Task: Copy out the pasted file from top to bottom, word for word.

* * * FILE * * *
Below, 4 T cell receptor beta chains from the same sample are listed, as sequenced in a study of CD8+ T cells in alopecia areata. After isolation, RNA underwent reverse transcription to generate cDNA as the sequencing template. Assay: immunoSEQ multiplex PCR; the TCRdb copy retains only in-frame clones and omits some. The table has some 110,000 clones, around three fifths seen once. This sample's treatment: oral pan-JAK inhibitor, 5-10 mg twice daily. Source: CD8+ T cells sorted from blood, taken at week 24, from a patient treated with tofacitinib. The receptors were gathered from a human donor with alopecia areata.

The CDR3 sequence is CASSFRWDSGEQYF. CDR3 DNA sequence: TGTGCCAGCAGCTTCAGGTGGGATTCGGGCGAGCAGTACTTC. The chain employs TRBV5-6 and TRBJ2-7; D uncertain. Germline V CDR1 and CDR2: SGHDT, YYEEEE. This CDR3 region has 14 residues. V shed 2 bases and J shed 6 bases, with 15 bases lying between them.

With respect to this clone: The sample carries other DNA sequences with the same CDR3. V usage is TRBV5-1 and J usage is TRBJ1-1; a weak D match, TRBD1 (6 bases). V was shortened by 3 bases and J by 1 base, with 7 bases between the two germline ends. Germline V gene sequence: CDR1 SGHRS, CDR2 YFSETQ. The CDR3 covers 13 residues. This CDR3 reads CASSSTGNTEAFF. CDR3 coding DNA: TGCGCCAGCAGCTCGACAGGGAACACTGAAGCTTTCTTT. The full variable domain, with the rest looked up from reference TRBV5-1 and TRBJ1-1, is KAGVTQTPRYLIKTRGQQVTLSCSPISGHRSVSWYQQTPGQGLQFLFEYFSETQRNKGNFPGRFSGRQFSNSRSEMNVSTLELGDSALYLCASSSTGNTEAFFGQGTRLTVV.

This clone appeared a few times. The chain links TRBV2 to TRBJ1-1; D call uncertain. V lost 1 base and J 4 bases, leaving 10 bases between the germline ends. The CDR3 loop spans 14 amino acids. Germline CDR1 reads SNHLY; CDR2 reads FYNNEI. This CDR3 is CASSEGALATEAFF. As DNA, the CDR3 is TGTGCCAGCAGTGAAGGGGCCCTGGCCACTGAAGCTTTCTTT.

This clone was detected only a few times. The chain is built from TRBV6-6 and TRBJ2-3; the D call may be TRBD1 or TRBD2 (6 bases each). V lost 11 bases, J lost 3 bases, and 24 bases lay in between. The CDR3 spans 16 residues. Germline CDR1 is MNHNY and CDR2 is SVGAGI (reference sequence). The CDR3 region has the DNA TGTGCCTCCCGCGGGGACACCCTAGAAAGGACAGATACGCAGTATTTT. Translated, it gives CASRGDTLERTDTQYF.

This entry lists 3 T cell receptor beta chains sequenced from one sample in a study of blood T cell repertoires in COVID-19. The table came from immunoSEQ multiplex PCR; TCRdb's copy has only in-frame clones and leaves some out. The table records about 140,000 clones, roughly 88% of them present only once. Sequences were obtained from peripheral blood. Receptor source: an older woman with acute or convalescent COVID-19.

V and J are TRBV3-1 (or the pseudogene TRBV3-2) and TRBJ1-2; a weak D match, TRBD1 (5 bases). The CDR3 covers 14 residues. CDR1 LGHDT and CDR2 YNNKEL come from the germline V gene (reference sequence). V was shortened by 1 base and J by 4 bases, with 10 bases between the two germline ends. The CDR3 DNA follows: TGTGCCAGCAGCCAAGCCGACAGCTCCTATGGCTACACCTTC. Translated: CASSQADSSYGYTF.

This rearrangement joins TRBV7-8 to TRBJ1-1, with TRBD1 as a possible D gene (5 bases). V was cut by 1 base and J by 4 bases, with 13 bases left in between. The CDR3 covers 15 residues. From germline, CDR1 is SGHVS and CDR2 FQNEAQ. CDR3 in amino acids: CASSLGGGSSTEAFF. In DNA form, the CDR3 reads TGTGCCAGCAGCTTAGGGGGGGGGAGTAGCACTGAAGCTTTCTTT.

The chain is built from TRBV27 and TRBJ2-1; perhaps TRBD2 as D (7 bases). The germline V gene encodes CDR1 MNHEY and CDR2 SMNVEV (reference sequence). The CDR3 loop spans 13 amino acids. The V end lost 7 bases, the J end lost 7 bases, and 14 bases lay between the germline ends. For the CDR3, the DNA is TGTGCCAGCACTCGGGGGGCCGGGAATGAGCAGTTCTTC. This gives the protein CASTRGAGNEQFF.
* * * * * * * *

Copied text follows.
Below, 4 T cell receptor beta chains from the same sample are listed, as sequenced in a study of CD8+ T cells in alopecia areata. After isolation, RNA underwent reverse transcription to generate cDNA as the sequencing template. Assay: immunoSEQ multiplex PCR; the TCRdb copy retains only in-frame clones and omits some. The table has some 110,000 clones, around three fifths seen once. This sample's treatment: oral pan-JAK inhibitor, 5-10 mg twice daily. Source: CD8+ T cells sorted from blood, taken at week 24, from a patient treated with tofacitinib. The receptors were gathered from a human donor with alopecia areata.

The CDR3 sequence is CASSFRWDSGEQYF. CDR3 DNA sequence: TGTGCCAGCAGCTTCAGGTGGGATTCGGGCGAGCAGTACTTC. The chain employs TRBV5-6 and TRBJ2-7; D uncertain. Germline V CDR1 and CDR2: SGHDT, YYEEEE. This CDR3 region has 14 residues. V shed 2 bases and J shed 6 bases, with 15 bases lying between them.

With respect to this clone: The sample carries other DNA sequences with the same CDR3. V usage is TRBV5-1 and J usage is TRBJ1-1; a weak D match, TRBD1 (6 bases). V was shortened by 3 bases and J by 1 base, with 7 bases between the two germline ends. Germline V gene sequence: CDR1 SGHRS, CDR2 YFSETQ. The CDR3 covers 13 residues. This CDR3 reads CASSSTGNTEAFF. CDR3 coding DNA: TGCGCCAGCAGCTCGACAGGGAACACTGAAGCTTTCTTT. The full variable domain, with the rest looked up from reference TRBV5-1 and TRBJ1-1, is KAGVTQTPRYLIKTRGQQVTLSCSPISGHRSVSWYQQTPGQGLQFLFEYFSETQRNKGNFPGRFSGRQFSNSRSEMNVSTLELGDSALYLCASSSTGNTEAFFGQGTRLTVV.

This clone appeared a few times. The chain links TRBV2 to TRBJ1-1; D call uncertain. V lost 1 base and J 4 bases, leaving 10 bases between the germline ends. The CDR3 loop spans 14 amino acids. Germline CDR1 reads SNHLY; CDR2 reads FYNNEI. This CDR3 is CASSEGALATEAFF. As DNA, the CDR3 is TGTGCCAGCAGTGAAGGGGCCCTGGCCACTGAAGCTTTCTTT.

This clone was detected only a few times. The chain is built from TRBV6-6 and TRBJ2-3; the D call may be TRBD1 or TRBD2 (6 bases each). V lost 11 bases, J lost 3 bases, and 24 bases lay in between. The CDR3 spans 16 residues. Germline CDR1 is MNHNY and CDR2 is SVGAGI (reference sequence). The CDR3 region has the DNA TGTGCCTCCCGCGGGGACACCCTAGAAAGGACAGATACGCAGTATTTT. Translated, it gives CASRGDTLERTDTQYF.

This entry lists 3 T cell receptor beta chains sequenced from one sample in a study of blood T cell repertoires in COVID-19. The table came from immunoSEQ multiplex PCR; TCRdb's copy has only in-frame clones and leaves some out. The table records about 140,000 clones, roughly 88% of them present only once. Sequences were obtained from peripheral blood. Receptor source: an older woman with acute or convalescent COVID-19.

V and J are TRBV3-1 (or the pseudogene TRBV3-2) and TRBJ1-2; a weak D match, TRBD1 (5 bases). The CDR3 covers 14 residues. CDR1 LGHDT and CDR2 YNNKEL come from the germline V gene (reference sequence). V was shortened by 1 base and J by 4 bases, with 10 bases between the two germline ends. The CDR3 DNA follows: TGTGCCAGCAGCCAAGCCGACAGCTCCTATGGCTACACCTTC. Translated: CASSQADSSYGYTF.

This rearrangement joins TRBV7-8 to TRBJ1-1, with TRBD1 as a possible D gene (5 bases). V was cut by 1 base and J by 4 bases, with 13 bases left in between. The CDR3 covers 15 residues. From germline, CDR1 is SGHVS and CDR2 FQNEAQ. CDR3 in amino acids: CASSLGGGSSTEAFF. In DNA form, the CDR3 reads TGTGCCAGCAGCTTAGGGGGGGGGAGTAGCACTGAAGCTTTCTTT.

The chain is built from TRBV27 and TRBJ2-1; perhaps TRBD2 as D (7 bases). The germline V gene encodes CDR1 MNHEY and CDR2 SMNVEV (reference sequence). The CDR3 loop spans 13 amino acids. The V end lost 7 bases, the J end lost 7 bases, and 14 bases lay between the germline ends. For the CDR3, the DNA is TGTGCCAGCACTCGGGGGGCCGGGAATGAGCAGTTCTTC. This gives the protein CASTRGAGNEQFF.